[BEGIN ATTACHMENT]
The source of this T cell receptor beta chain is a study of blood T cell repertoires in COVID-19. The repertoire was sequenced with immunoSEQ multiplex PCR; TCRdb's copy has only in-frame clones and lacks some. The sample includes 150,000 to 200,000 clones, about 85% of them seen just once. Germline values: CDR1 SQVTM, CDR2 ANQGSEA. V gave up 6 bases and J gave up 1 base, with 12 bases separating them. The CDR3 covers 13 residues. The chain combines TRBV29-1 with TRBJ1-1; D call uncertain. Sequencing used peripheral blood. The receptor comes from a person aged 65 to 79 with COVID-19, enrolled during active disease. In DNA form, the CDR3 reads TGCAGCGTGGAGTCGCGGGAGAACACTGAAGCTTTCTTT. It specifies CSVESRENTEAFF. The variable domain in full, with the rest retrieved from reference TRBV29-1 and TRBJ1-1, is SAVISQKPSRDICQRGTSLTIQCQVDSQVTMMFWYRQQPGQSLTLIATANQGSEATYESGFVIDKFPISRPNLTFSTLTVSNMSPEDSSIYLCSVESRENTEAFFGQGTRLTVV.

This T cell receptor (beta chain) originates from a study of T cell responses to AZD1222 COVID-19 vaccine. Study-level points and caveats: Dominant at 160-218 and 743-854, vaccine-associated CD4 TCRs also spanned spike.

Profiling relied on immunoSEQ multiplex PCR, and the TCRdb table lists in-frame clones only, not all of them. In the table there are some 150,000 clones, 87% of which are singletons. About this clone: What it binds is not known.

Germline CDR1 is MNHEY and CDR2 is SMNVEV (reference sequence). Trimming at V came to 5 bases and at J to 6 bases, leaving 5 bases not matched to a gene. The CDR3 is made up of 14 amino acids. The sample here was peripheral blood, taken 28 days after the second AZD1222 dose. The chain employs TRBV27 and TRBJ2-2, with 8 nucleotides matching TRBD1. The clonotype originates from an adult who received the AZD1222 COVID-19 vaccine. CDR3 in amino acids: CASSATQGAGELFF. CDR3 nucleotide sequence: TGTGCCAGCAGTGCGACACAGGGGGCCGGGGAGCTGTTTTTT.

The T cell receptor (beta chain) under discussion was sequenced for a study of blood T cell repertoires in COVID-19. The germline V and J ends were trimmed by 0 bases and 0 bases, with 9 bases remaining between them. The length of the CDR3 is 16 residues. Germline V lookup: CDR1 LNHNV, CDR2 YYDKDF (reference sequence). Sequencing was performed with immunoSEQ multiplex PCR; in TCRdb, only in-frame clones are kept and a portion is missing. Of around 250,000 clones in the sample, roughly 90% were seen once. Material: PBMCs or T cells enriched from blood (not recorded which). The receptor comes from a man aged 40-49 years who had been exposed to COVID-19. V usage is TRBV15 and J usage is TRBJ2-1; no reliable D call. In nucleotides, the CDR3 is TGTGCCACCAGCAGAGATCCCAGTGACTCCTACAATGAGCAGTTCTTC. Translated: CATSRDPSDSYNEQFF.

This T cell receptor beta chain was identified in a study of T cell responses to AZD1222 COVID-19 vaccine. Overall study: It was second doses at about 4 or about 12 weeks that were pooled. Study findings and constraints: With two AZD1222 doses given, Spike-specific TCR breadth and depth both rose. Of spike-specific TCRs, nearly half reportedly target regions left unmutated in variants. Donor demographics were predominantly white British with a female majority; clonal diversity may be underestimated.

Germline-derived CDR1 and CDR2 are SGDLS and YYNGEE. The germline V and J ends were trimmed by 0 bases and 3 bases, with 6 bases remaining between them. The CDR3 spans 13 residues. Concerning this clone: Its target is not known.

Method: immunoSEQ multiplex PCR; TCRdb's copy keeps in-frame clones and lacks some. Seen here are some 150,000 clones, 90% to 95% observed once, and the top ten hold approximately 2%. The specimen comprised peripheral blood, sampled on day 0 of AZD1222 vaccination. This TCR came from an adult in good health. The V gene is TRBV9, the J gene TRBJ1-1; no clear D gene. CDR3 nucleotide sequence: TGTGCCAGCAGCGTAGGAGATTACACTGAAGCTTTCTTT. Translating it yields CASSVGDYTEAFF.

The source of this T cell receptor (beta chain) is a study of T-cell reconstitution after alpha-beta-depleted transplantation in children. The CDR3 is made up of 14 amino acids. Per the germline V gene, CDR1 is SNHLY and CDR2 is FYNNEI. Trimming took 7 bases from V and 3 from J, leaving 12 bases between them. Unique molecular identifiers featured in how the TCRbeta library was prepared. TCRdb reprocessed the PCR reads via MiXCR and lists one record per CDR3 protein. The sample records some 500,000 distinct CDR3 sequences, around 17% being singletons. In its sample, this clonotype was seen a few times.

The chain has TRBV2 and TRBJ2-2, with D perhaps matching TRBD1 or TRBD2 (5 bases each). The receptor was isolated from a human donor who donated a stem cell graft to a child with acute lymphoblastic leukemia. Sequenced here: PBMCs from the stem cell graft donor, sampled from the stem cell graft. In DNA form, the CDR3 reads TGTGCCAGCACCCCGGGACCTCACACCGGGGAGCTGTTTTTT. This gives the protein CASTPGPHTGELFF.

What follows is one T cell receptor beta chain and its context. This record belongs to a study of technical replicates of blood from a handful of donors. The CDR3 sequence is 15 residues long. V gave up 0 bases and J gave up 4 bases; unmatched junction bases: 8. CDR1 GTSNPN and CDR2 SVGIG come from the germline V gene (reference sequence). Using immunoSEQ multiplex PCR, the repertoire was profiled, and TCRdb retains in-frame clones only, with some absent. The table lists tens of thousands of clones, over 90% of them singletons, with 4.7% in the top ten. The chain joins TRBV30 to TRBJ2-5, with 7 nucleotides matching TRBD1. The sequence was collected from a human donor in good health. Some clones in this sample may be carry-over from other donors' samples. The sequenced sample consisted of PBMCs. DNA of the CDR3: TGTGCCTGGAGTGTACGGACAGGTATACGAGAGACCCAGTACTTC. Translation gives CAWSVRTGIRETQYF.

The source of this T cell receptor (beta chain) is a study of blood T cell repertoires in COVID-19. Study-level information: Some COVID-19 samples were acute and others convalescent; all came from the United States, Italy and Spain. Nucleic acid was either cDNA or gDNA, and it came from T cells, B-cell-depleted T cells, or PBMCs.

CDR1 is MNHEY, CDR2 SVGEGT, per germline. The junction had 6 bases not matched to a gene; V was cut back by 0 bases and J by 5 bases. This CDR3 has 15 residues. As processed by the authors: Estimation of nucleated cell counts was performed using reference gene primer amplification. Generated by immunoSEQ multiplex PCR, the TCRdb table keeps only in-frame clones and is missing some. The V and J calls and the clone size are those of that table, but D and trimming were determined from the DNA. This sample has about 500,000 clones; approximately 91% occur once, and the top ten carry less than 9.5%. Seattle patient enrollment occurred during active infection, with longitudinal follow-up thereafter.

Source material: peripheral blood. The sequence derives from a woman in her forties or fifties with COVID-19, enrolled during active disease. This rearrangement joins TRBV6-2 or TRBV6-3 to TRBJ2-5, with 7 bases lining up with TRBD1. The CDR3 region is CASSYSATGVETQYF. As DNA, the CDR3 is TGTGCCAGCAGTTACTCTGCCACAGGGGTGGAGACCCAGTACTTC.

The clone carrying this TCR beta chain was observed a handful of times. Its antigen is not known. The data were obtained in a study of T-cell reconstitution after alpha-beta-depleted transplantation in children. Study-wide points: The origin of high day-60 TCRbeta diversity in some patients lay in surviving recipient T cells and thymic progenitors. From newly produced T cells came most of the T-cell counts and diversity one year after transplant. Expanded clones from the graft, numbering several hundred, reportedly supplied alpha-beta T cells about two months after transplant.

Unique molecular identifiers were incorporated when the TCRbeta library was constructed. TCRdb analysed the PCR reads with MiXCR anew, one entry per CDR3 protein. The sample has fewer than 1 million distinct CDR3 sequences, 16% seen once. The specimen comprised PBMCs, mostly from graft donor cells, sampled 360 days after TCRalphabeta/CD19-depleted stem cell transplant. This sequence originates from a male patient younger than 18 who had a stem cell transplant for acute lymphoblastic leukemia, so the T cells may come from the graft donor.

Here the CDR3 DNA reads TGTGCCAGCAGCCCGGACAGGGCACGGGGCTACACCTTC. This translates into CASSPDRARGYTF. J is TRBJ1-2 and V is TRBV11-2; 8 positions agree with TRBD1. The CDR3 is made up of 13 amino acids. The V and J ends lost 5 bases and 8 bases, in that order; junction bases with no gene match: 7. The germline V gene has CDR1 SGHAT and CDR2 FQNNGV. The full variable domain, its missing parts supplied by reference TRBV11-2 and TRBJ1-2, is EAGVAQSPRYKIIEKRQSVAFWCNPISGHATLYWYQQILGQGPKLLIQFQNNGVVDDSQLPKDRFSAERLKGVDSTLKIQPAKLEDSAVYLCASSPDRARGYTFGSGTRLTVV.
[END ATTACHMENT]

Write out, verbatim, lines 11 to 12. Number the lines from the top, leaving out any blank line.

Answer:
What follows is one T cell receptor beta chain and its context. This record belongs to a study of technical replicates of blood from a handful of donors. The CDR3 sequence is 15 residues long. V gave up 0 bases and J gave up 4 bases; unmatched junction bases: 8. CDR1 GTSNPN and CDR2 SVGIG come from the germline V gene (reference sequence). Using immunoSEQ multiplex PCR, the repertoire was profiled, and TCRdb retains in-frame clones only, with some absent. The table lists tens of thousands of clones, over 90% of them singletons, with 4.7% in the top ten. The chain joins TRBV30 to TRBJ2-5, with 7 nucleotides matching TRBD1. The sequence was collected from a human donor in good health. Some clones in this sample may be carry-over from other donors' samples. The sequenced sample consisted of PBMCs. DNA of the CDR3: TGTGCCTGGAGTGTACGGACAGGTATACGAGAGACCCAGTACTTC. Translation gives CAWSVRTGIRETQYF.

The source of this T cell receptor (beta chain) is a study of blood T cell repertoires in COVID-19. Study-level information: Some COVID-19 samples were acute and others convalescent; all came from the United States, Italy and Spain. Nucleic acid was either cDNA or gDNA, and it came from T cells, B-cell-depleted T cells, or PBMCs.